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Trail Foundation ready to proceed with Lady Bird Lake boardwalk

Thursday, November 17, 2011 by Kimberly Reeves

The Trail Foundation is expected to announce today it has acquired the matching funds to build the boardwalk on Lady Bird Lake, but the Waterfront Planning Advisory Board still has some lingering concerns about its funding and design.

 

The $20 million boardwalk will create a biking and running path on land and over water in the 1.2-mile gap between the Austin American Statesman building and Lakeshore Park. That would finally close the intended 10-mile loop around Lady Bird Lake, which was part of the long-time vision for the man-made lake. The official name of the trail, which was recently renamed, is the Ann and Roy Butler Hike and Bike Trail.

 

When Austin voters passed bonds for the project back in 2010, it was with the understanding it would be a public-private partnership. The trails foundation was given the task of raising $3 million in private funding toward the project.

 

The boardwalk is a joint project between Public Works and the Parks and Recreation Department. Project Manager David Taylor updated the Waterfront Planning Advisory Board about the project on Monday night, saying the bids should be going out within the next 90 days, even before final construction permits are released.

 

Taylor said the early start was to take advantage of the favorable construction market and that the department was confident that it would ready to bid before the end of the current year, given that the plan is now in the revision phase. Permits likely would be issued sometime around mid-2012.

 

If all goes well, construction of the boardwalk would begin early next summer and be completed within 18 months, meaning it would open at the end of 2013.

 

In a presentation with pictures that incorporated how the bridge would look in its various segments, Taylor outlined some of the basic details: almost equal parts over land and water; concrete with galvanized hand rails; the placement of three shade devices at various exposed places on the path; creation of one restroom with the project, and an attempt to add some minimal parking at one end.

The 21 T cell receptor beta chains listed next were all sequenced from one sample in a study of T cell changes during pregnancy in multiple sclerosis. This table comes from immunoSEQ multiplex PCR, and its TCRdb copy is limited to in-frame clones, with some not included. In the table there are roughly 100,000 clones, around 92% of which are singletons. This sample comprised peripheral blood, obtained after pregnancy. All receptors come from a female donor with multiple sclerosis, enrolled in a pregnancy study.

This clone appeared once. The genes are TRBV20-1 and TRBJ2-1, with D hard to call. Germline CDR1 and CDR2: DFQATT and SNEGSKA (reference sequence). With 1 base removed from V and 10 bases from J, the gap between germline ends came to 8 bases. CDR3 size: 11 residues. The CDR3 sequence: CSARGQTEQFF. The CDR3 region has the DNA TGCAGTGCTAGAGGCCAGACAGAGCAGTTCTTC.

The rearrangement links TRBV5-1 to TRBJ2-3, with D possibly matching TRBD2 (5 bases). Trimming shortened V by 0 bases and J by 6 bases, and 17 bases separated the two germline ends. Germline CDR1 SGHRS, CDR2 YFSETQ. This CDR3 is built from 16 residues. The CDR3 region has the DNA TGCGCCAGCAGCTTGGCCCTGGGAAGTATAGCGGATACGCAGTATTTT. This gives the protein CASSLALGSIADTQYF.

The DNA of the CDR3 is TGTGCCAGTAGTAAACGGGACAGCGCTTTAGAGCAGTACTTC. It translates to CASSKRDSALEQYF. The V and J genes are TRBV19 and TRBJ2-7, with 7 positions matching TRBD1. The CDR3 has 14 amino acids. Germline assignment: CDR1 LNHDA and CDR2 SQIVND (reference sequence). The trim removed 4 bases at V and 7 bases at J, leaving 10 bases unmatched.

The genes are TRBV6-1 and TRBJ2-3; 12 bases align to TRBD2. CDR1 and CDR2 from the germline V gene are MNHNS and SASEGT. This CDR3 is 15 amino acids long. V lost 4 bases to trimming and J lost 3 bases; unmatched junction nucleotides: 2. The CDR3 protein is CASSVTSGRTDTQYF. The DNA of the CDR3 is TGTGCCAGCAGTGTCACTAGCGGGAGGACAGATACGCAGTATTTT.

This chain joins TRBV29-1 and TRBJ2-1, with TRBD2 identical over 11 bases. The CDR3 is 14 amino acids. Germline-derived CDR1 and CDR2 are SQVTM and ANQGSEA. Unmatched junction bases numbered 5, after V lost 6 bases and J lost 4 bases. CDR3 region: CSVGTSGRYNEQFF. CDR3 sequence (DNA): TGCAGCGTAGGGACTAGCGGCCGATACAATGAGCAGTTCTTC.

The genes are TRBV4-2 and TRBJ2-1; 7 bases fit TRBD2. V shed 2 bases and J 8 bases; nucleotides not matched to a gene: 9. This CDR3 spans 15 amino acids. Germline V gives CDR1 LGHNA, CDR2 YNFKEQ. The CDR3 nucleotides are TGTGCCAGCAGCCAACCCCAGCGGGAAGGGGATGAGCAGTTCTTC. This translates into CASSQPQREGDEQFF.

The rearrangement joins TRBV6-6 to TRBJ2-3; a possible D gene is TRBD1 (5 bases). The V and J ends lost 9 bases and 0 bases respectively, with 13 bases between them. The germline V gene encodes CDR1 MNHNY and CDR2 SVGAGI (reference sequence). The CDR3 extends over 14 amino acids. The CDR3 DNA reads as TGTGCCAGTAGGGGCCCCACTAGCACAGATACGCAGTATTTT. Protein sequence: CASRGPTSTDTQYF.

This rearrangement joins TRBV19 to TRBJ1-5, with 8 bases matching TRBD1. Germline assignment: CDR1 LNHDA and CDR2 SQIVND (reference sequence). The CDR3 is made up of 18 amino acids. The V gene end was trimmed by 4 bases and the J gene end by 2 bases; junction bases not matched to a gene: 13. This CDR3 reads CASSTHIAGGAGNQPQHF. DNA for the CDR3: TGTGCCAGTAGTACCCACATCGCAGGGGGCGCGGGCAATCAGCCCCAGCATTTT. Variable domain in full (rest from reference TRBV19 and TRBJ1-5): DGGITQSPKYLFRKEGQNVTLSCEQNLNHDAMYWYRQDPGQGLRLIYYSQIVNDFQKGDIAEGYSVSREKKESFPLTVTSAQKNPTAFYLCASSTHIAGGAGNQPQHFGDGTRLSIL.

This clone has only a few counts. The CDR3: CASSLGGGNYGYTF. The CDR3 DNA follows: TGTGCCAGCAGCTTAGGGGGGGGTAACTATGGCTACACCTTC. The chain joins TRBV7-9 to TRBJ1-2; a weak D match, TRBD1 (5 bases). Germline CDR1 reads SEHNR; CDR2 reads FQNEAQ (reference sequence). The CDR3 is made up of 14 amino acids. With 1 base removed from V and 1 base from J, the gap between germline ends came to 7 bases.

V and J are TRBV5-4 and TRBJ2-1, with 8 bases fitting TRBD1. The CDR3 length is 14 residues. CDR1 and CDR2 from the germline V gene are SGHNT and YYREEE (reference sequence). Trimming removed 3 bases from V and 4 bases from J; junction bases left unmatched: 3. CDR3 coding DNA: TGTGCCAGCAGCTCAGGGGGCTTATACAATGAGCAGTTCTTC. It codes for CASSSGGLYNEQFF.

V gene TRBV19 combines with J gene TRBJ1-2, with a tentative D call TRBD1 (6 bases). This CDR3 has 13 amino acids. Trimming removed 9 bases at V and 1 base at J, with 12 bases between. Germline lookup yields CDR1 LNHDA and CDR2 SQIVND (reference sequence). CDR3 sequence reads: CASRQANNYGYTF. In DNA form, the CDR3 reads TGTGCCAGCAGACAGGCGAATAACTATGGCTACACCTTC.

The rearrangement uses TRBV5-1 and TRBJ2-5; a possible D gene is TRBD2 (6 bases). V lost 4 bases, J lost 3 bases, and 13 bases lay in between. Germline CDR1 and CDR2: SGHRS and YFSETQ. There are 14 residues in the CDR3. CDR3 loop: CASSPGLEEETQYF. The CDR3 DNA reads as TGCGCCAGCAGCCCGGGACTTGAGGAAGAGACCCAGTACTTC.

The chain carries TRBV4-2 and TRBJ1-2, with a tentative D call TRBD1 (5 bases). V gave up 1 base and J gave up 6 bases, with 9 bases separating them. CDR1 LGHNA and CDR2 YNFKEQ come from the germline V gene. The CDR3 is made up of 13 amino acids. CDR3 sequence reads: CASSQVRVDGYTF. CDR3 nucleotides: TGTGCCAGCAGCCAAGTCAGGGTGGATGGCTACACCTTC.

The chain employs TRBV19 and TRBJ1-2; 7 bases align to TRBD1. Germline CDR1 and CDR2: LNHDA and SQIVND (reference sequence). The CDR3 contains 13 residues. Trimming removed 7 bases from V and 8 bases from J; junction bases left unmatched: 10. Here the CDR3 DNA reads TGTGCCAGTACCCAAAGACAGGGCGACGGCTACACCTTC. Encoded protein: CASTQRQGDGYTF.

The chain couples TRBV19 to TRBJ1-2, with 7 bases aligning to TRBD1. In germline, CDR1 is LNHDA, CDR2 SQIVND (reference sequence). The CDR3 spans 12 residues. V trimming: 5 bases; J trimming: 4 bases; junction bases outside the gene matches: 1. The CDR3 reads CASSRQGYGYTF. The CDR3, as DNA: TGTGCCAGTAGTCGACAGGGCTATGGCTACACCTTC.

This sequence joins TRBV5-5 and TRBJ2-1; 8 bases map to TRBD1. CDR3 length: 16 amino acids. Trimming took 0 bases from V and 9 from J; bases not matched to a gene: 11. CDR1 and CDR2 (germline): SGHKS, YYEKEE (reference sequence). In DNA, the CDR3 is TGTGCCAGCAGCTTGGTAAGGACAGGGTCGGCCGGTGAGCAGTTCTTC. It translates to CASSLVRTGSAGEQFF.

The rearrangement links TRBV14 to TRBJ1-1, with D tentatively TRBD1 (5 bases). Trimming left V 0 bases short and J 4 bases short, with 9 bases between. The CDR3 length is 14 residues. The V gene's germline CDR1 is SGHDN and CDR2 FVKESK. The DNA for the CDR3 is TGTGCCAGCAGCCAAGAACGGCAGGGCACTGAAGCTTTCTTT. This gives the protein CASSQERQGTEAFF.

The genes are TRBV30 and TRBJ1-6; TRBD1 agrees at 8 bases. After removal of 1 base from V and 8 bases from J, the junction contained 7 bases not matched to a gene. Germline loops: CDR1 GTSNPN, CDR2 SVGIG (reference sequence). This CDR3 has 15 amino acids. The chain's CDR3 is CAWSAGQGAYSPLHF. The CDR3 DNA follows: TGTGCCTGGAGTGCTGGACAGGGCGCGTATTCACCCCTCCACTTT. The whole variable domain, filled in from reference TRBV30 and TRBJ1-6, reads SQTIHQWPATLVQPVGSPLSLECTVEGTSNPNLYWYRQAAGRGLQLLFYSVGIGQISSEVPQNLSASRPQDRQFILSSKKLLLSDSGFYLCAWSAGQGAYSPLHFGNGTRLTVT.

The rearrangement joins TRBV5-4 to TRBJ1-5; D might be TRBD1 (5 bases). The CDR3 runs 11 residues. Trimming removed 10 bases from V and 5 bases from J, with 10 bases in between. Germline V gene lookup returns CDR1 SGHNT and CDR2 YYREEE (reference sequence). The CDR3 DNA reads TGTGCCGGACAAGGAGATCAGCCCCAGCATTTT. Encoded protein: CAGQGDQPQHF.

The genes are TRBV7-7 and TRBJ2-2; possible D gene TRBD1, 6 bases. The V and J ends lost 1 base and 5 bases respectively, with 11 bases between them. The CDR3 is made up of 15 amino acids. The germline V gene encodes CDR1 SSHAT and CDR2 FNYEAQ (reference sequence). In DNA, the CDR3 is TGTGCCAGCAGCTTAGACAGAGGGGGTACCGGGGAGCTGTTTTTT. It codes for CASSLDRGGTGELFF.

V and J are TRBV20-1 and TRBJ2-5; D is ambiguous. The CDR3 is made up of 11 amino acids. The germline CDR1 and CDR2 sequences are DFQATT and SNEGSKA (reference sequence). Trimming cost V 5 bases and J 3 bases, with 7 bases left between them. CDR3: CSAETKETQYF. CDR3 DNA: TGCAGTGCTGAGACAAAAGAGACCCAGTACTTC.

“It’s concrete on piers, and it’s intended to be made out of pieces that could be manufactured off site,” Taylor told the panel. “That means the cutting, painting and bonding on the project could go on elsewhere.”

 

The boardwalk would be installed in 20-foot sections that are 24 feet wide, in a single phased project. Most sections on the water will be about five to six feet above the lake, which is intended to withstand a 20-year flood event and keep outlets free of obstruction.

 

The sections will be bonded together, and the piers are drilled all the way down to the bedrock, which varies along the bank. Commissioner Dean Rindy did express concerns that it was not designed to withstand a 100-year flood. Chair Jim Knight agreed water flow in such a flood event would apply intense pressure on the project, possibly pulling the project segments apart.

 

“The flood plain was a very critical part of how we designed the project,” Taylor said. “A hundred-year flood would mean something 14 foot above the current water level and that is an unacceptable idea to virtually every person.”

 

Commissioner Robert Pilgrim, in particular, was concerned about the placement of parking at the end of the trail. That’s one of the more recent additions to the plan, and Pilgrim said the area set aside for parking was one where families often gather for informal soccer games.

 

Commissioner Brooke Bailey expressed the biggest concern: the lack of emergency call boxes along the elevated boardwalk. Taylor said such a plan was deemed too expensive and that many call boxes along the existing trail had been dismantled because of the expense of commercial phone service. Such call boxes simply exceeded the city’s budget on the project.

 

Taylor added that the city’s emergency services department was confident it could access the boardwalk as easily as any other portion of the lakeside trail.

 

“It’s not so much, yes, you could fall and break an ankle,” Bailey said. “It’s more, somebody is threatening me, and I have no place to go and no one to call. That, for me, is a huge concern.”

 

Knight agreed with Bailey’s objections, saying the he saw the lack of emergency call boxes to be a huge liability for the city.

 

“We continually hear about attacks on the trail,” Knight said. “But to be 100 feet out on the waterway at 2am? I have a lot of concern there.” (Editor’s note: it is illegal to be in the park after 10pm.)

 

Originally, permits on the boardwalk were expected to be released by the end of 2010. Taylor said the project team had to rework the plans to accommodate the new heritage tree ordinance and revised the plan with more energy efficient lighting elements.

This story has been corrected. It originally misidentified The Trail Foundation as “The Austin Trails Foundation.”

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